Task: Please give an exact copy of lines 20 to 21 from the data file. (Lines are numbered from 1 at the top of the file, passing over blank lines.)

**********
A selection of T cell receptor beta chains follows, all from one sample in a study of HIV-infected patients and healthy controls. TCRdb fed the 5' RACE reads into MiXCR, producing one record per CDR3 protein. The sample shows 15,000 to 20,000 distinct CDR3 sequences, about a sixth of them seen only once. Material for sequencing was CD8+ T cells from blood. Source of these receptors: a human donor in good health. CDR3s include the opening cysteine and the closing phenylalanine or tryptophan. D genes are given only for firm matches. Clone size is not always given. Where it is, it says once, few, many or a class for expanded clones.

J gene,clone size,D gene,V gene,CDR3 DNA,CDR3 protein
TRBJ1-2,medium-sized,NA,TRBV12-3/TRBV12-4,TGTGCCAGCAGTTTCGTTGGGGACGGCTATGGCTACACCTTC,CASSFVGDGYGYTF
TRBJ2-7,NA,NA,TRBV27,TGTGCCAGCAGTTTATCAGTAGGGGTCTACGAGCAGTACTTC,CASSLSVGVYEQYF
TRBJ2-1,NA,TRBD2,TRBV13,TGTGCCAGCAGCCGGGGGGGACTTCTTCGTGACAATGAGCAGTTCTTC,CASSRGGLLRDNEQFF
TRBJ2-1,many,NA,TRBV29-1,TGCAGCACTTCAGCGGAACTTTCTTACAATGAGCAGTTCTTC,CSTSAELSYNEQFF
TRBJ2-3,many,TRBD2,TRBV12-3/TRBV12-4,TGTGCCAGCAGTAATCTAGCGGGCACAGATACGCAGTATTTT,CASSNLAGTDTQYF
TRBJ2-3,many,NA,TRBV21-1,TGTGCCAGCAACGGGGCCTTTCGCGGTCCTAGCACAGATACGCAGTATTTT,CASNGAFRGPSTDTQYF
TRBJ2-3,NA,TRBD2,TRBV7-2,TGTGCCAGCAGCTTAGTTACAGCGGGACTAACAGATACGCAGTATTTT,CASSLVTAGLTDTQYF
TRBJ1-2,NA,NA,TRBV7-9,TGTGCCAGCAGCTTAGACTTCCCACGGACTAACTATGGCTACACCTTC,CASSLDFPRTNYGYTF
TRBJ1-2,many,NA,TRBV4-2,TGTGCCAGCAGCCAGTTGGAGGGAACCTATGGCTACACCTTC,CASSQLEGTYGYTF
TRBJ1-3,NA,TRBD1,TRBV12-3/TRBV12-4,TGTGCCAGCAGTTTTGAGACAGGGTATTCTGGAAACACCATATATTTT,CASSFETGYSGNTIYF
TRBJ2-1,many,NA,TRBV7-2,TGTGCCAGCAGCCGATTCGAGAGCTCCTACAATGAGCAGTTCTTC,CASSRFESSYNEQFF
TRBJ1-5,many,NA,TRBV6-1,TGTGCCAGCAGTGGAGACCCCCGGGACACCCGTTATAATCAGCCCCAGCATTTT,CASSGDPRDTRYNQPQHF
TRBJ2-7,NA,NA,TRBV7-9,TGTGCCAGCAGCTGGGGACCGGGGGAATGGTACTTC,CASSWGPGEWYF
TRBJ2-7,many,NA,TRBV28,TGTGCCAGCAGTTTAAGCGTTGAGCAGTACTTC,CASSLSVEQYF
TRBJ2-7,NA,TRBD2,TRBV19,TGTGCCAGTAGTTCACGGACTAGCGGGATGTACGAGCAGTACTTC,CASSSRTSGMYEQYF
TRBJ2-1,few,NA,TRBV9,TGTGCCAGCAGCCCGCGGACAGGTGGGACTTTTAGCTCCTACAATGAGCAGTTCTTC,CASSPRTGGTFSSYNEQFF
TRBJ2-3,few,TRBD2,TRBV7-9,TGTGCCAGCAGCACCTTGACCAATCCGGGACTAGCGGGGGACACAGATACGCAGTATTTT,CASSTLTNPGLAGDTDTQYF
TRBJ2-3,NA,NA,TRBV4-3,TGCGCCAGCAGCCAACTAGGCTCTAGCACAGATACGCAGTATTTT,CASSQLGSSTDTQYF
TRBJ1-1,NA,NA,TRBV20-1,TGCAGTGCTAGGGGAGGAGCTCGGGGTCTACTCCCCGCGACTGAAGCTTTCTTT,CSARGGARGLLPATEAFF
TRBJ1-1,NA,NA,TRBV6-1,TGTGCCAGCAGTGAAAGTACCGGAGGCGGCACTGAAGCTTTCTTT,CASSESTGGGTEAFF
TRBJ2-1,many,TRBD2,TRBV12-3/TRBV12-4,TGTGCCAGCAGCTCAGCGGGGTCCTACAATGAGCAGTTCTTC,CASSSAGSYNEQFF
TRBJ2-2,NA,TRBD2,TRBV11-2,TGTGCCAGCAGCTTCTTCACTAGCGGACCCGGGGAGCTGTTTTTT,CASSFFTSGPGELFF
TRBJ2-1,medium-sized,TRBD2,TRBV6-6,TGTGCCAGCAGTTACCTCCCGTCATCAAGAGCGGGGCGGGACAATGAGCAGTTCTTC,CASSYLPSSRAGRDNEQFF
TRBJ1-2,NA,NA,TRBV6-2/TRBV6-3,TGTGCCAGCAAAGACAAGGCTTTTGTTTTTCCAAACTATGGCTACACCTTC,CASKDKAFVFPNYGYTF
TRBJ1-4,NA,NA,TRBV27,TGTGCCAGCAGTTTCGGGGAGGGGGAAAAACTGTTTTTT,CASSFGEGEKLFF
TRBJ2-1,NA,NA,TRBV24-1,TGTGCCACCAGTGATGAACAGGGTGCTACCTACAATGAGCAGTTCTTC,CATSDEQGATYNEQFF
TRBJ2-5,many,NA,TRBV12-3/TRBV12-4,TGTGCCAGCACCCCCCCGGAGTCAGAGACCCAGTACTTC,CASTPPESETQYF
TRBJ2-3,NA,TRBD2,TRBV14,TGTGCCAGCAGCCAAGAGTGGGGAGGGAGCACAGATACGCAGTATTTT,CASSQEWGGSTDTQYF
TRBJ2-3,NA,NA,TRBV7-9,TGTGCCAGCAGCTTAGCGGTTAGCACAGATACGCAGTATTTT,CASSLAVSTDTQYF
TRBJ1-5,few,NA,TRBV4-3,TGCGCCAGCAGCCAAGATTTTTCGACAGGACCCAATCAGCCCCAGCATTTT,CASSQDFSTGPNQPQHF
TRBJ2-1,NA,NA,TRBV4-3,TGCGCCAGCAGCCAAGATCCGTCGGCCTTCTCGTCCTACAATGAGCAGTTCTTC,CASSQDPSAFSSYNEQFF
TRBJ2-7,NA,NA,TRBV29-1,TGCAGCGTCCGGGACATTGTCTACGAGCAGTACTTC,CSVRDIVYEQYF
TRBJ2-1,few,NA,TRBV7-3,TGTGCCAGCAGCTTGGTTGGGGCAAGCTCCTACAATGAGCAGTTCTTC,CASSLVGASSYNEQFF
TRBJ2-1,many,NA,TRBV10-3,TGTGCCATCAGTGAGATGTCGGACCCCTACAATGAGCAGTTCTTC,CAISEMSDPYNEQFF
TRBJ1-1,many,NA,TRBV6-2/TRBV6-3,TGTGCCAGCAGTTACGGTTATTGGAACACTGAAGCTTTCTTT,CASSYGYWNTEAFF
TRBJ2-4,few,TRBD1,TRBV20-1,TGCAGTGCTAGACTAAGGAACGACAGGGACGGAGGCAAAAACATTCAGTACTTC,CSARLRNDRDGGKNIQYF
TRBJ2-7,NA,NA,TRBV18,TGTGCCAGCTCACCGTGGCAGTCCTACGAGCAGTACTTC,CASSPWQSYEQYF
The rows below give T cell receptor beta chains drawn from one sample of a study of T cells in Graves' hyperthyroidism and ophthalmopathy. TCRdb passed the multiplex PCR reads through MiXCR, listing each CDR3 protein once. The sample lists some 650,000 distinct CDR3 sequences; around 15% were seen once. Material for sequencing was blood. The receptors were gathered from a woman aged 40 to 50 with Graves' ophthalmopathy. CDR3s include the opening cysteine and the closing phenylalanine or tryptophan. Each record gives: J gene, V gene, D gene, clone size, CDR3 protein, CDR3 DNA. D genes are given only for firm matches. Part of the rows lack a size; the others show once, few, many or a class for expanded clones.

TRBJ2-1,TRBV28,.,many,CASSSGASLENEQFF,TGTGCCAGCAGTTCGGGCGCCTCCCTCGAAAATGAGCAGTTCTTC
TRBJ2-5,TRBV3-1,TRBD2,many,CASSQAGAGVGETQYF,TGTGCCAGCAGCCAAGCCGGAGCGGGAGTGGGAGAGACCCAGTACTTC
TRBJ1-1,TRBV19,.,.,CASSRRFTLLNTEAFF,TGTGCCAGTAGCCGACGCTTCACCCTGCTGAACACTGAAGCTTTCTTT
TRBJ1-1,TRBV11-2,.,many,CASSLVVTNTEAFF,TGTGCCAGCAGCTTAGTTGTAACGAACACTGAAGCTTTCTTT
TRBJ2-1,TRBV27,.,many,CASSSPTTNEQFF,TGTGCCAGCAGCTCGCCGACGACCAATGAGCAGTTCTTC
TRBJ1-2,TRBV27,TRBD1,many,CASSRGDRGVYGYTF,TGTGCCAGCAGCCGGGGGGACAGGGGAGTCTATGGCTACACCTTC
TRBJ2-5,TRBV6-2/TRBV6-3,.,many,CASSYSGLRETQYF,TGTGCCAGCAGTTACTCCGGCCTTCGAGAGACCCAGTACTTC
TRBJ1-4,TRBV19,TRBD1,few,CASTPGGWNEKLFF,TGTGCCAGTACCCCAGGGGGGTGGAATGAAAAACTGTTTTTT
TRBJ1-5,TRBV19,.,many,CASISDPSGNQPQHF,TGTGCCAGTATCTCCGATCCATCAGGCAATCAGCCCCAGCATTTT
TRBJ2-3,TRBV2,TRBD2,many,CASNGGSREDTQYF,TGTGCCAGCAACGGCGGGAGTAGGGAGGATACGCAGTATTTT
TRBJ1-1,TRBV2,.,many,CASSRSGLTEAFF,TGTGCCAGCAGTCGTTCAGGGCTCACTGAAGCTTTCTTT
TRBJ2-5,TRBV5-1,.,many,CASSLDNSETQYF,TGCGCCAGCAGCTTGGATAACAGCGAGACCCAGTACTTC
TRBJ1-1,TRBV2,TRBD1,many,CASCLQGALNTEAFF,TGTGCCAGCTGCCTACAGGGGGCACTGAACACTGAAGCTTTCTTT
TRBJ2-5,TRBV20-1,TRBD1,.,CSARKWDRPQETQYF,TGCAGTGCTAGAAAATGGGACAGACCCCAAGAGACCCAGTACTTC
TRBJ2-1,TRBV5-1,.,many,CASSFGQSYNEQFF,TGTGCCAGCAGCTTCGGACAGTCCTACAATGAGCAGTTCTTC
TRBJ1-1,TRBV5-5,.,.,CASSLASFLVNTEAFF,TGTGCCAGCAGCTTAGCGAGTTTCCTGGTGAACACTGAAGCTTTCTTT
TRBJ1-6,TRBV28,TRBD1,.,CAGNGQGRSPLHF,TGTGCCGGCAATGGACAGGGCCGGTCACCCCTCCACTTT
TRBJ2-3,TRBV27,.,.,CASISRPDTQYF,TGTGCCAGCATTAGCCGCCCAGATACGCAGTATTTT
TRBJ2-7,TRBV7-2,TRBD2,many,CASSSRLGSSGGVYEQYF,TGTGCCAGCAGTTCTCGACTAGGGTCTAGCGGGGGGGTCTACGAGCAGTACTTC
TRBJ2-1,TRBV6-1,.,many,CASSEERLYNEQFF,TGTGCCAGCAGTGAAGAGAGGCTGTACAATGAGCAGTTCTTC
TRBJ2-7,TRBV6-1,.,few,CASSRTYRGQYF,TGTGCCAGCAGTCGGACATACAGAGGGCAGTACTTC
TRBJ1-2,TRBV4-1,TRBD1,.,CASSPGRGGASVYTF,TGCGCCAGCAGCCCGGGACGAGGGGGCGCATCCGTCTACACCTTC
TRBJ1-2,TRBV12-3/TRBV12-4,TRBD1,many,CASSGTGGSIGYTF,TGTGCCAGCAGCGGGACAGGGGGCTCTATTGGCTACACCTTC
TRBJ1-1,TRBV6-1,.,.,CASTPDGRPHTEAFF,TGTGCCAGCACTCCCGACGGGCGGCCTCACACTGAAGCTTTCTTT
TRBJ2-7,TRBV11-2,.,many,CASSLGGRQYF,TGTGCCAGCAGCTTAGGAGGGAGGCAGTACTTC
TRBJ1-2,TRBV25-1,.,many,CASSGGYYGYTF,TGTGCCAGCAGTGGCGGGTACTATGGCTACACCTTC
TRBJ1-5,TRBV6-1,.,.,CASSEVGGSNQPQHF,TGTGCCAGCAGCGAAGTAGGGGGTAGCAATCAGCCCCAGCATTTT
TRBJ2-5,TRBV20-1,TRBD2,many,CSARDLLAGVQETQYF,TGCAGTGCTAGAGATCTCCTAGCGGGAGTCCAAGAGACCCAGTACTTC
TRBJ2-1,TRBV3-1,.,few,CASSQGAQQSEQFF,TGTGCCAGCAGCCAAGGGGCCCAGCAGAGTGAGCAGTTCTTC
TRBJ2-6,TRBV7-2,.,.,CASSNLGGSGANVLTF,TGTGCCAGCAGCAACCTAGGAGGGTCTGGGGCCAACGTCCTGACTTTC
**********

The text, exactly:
TRBJ2-3,NA,NA,TRBV4-3,TGCGCCAGCAGCCAACTAGGCTCTAGCACAGATACGCAGTATTTT,CASSQLGSSTDTQYF
TRBJ1-1,NA,NA,TRBV20-1,TGCAGTGCTAGGGGAGGAGCTCGGGGTCTACTCCCCGCGACTGAAGCTTTCTTT,CSARGGARGLLPATEAFF